Also Known As

Book review by
Kate Pavao, Common Sense Media
Also Known As Book Poster Image
Teen spy falls for her mark in far-fetched but fun romance.

Parents say

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Kids say

age 12+
Based on 3 reviews

A lot or a little?

The parents' guide to what's in this book.

Educational Value

Some good information about choosing passwords as safecracking Maggie reveals how easy they typically are to break. The combination of spying and romance in Also Known As might make it a good choice for teenage reluctant readers.

Positive Messages

Even teen non-spies will understand Maggie's feelings of mistrust and sudden distance from her overprotective parents: "My parents and I had always been a team, but now it felt like me versus them, and I didn't know how to play the game." Ultimately, they renew their bonds, promising to keep counting on one another.

Positive Role Models & Representations

Maggie is a loyal friend who struggles with how to be honest with the new people in her life -- including a best friend and a boyfriend -- while still working on a spy mission for the greater good.

Violence

Nothing too scary. There's a mention of an attempted kidnapping that happened long ago and an assassination. In a faceoff, Maggie and her friends must run from a bad guy; Maggie's friend breaks his nose.

Sex

Maggie and her boyfriend hold hands and make out. Her friend becomes a social outcast after having sex with another girl's boyfriend.

Language

A smattering of swear words, including "a--hole," "bitch," "s--t."

Consumerism

Some name-dropping, such as Burberry and Hunter.

Drinking, Drugs & Smoking

Maggie's friend Roux drinks until drunkenness, and also steals Xanax from her mother. She tells Maggie she used to smoke but quit. There's a party with a lot of alcohol and no parents present; Maggie notices a boy looking stoned there.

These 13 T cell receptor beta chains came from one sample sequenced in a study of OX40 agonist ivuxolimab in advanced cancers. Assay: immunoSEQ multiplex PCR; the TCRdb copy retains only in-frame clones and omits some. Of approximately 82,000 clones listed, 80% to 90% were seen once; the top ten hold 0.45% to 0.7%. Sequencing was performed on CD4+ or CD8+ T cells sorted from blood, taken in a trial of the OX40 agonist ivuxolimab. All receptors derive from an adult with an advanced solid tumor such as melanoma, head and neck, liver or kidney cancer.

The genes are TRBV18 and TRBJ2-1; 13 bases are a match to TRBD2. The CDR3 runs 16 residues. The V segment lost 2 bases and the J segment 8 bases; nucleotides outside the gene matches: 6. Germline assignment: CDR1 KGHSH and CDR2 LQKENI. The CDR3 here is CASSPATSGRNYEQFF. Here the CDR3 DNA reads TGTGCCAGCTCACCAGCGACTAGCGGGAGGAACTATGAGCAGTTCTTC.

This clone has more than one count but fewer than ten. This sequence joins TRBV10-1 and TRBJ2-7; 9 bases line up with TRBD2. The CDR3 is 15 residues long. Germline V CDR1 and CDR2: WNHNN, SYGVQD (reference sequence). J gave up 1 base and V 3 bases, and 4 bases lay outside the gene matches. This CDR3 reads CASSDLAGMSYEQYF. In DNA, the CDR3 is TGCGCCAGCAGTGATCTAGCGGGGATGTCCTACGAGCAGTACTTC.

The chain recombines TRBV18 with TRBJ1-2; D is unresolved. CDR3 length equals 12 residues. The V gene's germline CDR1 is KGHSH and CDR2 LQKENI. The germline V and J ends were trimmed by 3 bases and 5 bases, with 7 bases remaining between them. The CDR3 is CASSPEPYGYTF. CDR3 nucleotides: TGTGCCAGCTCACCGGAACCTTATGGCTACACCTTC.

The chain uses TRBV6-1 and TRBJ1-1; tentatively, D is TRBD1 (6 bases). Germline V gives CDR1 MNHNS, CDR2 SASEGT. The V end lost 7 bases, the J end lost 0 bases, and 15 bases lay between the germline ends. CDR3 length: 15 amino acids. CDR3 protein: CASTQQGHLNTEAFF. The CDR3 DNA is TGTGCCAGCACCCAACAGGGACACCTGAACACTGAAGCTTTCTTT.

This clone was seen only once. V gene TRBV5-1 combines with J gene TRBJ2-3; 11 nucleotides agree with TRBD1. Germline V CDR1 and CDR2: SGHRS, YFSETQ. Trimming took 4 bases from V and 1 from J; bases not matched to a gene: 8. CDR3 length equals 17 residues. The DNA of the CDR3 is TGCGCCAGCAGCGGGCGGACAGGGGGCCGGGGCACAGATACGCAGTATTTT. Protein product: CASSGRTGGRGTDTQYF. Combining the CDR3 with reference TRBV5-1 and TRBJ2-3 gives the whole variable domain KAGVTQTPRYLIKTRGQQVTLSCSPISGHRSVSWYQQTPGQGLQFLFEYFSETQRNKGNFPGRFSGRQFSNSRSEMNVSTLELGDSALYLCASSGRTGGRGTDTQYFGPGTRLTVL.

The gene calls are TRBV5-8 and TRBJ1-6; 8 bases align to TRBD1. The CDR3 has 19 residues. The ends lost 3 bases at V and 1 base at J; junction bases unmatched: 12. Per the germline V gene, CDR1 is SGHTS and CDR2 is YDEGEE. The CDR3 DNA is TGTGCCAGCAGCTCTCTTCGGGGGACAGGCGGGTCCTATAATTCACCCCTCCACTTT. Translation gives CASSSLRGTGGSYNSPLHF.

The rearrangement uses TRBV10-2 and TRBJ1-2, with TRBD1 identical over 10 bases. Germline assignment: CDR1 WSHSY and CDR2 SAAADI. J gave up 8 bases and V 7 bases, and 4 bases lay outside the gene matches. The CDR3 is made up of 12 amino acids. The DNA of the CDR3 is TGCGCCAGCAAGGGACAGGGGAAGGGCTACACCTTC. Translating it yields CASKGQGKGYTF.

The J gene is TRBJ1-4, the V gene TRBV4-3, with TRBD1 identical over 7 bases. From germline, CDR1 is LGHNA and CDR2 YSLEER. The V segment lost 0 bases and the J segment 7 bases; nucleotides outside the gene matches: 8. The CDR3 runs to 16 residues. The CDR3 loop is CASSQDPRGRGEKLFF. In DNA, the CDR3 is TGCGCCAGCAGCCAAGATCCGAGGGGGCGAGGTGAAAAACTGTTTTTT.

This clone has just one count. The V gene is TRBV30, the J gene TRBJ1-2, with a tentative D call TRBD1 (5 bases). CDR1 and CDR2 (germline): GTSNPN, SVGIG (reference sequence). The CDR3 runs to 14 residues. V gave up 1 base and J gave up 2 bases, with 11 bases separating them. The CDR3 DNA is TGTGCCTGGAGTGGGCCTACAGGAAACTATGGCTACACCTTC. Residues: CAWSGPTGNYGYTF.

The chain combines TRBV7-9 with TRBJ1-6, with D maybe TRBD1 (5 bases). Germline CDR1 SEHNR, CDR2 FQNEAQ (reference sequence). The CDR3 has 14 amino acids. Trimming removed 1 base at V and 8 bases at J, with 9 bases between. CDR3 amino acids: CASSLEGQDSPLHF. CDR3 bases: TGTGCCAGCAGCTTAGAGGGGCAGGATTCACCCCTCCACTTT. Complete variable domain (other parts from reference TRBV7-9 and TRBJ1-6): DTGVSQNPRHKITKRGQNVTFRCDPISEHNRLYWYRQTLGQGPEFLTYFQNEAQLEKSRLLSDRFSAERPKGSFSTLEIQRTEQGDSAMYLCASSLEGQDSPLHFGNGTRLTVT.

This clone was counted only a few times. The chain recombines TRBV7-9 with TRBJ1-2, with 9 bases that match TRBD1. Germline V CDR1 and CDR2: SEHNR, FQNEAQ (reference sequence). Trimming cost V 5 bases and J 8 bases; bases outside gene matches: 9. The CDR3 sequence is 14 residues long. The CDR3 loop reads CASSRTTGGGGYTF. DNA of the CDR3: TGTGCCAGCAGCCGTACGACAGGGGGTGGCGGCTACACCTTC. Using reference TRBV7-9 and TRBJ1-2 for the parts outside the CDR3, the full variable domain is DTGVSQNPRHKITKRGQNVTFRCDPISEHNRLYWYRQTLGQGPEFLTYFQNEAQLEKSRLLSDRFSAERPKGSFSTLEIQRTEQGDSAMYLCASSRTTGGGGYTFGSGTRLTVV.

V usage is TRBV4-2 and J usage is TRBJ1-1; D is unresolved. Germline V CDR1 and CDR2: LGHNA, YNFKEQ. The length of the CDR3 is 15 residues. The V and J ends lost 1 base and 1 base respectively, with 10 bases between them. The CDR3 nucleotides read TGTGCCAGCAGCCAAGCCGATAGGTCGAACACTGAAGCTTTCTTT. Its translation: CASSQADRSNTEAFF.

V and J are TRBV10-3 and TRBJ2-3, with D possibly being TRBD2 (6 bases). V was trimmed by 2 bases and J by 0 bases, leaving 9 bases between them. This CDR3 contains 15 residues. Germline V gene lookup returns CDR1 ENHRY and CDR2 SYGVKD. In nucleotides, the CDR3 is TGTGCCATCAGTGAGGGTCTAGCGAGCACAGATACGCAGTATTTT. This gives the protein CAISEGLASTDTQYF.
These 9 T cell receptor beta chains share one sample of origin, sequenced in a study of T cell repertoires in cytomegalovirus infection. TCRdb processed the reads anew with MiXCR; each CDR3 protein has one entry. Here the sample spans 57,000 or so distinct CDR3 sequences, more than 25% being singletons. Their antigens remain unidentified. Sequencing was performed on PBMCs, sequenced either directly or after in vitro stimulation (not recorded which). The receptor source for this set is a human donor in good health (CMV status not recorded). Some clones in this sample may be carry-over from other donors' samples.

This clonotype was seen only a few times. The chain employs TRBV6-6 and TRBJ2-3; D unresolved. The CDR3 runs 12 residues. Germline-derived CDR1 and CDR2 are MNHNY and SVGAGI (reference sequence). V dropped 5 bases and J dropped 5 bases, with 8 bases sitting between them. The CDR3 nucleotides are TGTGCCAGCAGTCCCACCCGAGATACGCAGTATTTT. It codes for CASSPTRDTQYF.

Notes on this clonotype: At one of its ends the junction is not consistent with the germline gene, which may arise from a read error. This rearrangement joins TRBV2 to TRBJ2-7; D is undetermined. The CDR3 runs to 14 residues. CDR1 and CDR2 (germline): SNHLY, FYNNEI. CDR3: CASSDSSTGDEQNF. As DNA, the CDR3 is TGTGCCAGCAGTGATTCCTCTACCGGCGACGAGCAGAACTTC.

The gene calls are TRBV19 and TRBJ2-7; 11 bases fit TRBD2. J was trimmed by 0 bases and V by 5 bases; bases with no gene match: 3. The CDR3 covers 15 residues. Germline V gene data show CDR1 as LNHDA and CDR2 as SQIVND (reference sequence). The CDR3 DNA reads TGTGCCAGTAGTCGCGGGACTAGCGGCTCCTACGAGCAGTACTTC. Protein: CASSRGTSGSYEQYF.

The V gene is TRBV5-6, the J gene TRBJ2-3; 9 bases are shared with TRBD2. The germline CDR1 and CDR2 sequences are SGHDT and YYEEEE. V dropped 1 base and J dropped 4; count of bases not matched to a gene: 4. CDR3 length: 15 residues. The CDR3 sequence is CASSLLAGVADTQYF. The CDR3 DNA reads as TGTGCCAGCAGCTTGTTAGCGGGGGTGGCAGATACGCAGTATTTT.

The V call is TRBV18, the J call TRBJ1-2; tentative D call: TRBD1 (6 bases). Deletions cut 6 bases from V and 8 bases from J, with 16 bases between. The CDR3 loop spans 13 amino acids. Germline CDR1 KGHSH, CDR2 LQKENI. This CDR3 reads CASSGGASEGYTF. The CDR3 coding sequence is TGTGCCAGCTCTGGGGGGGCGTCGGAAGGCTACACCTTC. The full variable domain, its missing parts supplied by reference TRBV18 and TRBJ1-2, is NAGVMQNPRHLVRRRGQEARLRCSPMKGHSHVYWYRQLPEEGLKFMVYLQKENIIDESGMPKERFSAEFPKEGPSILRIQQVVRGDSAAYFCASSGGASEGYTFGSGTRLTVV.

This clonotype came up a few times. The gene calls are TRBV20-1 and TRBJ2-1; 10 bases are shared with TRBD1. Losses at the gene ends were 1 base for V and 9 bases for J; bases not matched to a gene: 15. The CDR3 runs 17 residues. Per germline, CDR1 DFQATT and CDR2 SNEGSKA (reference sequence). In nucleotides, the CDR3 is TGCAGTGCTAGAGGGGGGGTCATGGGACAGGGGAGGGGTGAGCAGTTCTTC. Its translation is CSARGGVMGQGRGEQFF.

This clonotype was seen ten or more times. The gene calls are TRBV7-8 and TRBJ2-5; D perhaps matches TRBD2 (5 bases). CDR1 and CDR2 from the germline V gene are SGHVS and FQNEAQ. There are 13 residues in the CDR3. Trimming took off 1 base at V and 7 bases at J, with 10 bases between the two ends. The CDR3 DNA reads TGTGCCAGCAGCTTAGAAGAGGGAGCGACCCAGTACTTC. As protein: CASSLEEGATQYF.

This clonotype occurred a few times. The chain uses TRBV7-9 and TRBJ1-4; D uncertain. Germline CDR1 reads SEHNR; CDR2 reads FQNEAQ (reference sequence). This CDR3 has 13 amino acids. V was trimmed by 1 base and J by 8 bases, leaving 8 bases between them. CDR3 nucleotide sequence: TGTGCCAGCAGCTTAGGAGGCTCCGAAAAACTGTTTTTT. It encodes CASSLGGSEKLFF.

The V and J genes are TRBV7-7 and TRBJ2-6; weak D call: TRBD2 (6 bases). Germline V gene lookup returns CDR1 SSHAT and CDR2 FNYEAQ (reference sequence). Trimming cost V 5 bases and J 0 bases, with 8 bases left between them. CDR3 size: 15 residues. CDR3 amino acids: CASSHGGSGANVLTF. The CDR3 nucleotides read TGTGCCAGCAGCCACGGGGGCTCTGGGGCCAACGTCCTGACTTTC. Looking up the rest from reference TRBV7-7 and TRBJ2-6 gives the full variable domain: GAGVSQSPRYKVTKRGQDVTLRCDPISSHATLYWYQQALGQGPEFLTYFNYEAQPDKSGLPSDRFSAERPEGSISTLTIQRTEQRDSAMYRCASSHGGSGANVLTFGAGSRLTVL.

What parents need to know

Parents need to know that Also Known As is a fun novel about a family of spies. As such, there is lock picking, espionage, and mentions of kidnapping and assassination. In a confrontation, a man has his nose broken when a teen girl hits him in the face. There is also some swearing, kissing, and a troubled  character who drinks, takes pills, and admits have had sex with another girl's boyfriend. But, overall, the tone is fairly light, and the book's combination of spying and romance might make it a good choice for teenage reluctant readers. 

User Reviews

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  • Kids say

There aren't any reviews yet. Be the first to review this title.

Teen, 13 years old Written byCastryha June 25, 2013

Kinda Slow

When I first started reading this book, I loved it and hoped I could give it at least four or five stars. I'm sad that it's only three, but glad it... Continue reading
Teen, 15 years old Written byRachelC05 March 4, 2013

review

i loved it!

What's the story?

Maggie cracked her first safe when she was 3. Now that she's 16, the agency that she and her spy parents work for -- a mysterious organization working to \"right wrongs\" around the world -- is giving her an assignment of her own: assimilating as a private high school student in New York City. If she can make friends with a \"cute and funny\" student there, and break into his father's computer, she may be able to stop a magazine from publishing a story about the agency that is \"going to name names.\" But, her mother's warning that spying \"can be more difficult if you get attached,\" proves to be prophetic.

Is it any good?

Don't turn to ALSO KNOWN AS if you're looking  for a tightly written spy thriller. But, if you want a novel with a fun premise and a little romance, this book will do the trick. Readers may wish that the author would have peppered her story with a few more spy tricks, and a more believable conclusion, but she does a good job of introducing some realistic themes into an outlandish story. Just like most teens, safecracking genius Maggie deals with trying to be a good friend, feeling suddenly distant from overprotective parents, and uncertainty about who she really is. Oh, and she's also got to stop a bad guy out to expose her spy parents and everyone she loves.

Talk to your kids about ...

  • Families can talk about the cover of Also Known As. Why do you think the publisher decided to depict Maggie this way -- from the waist down in a short skirt? Do you think it conveys the story and her character well?

  • Why do you think books and movies about spies are so popular? What other novels about spying have you enjoyed?

  • Do you think Maggie should have befriended a girl who had spread rumors for years and had sex with another girl's boyfriend? Do you think people can change? How do you know when someone deserves a second chance?

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